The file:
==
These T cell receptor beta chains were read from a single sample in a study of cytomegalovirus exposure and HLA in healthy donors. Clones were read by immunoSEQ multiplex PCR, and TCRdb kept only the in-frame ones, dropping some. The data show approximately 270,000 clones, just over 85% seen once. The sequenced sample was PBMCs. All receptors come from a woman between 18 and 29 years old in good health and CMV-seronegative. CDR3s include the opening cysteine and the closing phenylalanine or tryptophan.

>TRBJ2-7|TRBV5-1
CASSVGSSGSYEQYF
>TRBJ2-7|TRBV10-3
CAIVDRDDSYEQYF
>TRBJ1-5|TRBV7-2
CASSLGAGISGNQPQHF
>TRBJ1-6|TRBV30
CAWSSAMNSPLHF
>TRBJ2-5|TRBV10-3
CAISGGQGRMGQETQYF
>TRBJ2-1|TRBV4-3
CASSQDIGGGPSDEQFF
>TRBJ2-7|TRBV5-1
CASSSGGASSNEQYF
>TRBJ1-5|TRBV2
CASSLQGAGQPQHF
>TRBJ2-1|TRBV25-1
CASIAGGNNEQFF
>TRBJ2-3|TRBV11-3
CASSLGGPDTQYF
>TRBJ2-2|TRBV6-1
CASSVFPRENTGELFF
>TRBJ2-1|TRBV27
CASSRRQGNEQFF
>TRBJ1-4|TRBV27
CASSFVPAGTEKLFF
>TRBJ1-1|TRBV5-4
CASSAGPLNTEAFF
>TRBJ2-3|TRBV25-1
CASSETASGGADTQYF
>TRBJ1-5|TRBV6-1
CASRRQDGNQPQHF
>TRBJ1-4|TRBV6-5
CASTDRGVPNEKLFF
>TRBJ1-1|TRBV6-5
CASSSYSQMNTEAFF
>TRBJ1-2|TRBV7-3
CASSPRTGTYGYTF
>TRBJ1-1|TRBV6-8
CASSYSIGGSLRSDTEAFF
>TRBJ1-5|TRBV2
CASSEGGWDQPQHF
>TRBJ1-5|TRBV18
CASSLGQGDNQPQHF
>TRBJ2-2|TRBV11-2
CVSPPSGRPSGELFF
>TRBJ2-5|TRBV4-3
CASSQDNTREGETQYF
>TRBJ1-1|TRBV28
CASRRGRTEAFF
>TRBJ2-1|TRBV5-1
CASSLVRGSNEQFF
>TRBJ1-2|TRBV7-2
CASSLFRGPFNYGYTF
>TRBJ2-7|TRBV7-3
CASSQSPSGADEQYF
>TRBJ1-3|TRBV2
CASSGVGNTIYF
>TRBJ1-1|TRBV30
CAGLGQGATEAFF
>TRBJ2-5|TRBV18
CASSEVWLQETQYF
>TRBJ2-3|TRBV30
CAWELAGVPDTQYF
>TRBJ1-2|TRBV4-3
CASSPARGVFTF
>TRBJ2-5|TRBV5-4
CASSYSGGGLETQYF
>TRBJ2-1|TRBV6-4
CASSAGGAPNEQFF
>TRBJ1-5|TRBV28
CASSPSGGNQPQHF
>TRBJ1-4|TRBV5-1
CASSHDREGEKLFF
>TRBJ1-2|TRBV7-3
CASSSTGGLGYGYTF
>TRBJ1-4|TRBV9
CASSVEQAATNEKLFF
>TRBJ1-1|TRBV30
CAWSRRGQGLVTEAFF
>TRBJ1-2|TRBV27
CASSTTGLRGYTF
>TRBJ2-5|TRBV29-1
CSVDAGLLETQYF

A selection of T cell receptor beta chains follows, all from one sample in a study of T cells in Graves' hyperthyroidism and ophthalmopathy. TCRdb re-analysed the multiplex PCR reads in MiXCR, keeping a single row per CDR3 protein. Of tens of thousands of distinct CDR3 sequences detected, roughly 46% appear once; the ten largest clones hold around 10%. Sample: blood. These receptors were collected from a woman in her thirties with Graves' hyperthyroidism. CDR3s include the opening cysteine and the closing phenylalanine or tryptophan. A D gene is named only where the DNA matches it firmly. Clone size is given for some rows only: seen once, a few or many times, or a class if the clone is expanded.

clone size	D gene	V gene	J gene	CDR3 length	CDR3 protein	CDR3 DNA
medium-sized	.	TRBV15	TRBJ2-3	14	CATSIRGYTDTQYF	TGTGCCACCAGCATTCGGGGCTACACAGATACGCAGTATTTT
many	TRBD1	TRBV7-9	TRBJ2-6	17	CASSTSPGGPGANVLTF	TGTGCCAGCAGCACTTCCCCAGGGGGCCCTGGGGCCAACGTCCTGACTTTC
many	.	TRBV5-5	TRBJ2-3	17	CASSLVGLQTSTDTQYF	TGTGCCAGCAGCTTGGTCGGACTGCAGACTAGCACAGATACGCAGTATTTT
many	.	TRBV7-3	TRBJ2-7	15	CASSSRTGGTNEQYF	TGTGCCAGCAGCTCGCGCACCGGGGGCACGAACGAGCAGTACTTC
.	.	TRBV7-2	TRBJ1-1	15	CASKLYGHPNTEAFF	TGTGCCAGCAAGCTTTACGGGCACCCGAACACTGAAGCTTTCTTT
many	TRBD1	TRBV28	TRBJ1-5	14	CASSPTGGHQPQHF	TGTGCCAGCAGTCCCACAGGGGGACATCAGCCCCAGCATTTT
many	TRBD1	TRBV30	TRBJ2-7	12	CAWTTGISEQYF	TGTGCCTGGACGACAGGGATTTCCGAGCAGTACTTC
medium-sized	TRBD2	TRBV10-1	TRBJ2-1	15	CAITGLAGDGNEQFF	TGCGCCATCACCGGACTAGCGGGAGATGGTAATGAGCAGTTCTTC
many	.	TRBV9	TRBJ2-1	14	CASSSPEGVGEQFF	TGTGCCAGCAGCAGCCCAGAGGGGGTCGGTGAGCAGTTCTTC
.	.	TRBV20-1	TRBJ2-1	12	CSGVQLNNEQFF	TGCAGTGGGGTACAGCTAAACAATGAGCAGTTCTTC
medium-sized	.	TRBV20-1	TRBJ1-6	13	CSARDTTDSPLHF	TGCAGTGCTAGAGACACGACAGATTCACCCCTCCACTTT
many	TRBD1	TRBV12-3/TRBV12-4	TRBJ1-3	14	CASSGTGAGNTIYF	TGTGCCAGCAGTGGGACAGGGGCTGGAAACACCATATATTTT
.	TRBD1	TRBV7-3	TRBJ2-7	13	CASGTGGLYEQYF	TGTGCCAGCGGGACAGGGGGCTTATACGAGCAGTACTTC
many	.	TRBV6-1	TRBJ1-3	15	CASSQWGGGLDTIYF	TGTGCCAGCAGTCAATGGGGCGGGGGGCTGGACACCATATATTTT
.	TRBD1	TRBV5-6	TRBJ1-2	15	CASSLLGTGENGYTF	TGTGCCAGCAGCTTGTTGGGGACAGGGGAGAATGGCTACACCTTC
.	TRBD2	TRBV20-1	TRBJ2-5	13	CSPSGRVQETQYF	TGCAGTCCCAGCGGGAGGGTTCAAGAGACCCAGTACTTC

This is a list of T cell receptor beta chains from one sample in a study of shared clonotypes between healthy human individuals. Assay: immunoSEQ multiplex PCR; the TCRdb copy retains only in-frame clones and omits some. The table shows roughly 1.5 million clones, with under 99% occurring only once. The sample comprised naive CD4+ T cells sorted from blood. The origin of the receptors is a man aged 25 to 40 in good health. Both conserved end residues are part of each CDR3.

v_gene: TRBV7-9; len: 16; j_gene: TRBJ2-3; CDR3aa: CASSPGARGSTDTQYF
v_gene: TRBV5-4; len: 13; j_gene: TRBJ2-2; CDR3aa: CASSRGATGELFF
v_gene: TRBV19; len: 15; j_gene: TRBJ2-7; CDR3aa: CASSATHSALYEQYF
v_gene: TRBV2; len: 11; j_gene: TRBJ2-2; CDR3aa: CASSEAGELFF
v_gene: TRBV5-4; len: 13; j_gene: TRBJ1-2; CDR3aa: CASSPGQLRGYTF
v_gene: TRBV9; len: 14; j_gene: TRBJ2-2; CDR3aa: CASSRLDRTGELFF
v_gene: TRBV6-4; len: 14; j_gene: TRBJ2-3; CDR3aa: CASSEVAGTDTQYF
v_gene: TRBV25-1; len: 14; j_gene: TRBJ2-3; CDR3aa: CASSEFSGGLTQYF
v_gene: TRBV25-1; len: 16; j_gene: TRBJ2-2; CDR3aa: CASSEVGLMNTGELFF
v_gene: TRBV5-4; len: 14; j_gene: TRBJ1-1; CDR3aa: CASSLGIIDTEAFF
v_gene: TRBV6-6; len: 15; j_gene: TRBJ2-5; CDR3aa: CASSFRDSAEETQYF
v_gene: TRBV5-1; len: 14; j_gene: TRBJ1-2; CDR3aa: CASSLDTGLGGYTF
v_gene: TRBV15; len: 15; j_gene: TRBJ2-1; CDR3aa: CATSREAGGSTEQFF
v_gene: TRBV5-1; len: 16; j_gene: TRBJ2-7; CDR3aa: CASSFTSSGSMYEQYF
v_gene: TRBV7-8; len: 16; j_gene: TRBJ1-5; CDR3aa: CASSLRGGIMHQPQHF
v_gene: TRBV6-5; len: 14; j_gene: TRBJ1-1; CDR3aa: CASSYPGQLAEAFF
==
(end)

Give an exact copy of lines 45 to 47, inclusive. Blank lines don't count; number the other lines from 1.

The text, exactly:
CASSLGQGDNQPQHF
>TRBJ2-2|TRBV11-2
CVSPPSGRPSGELFF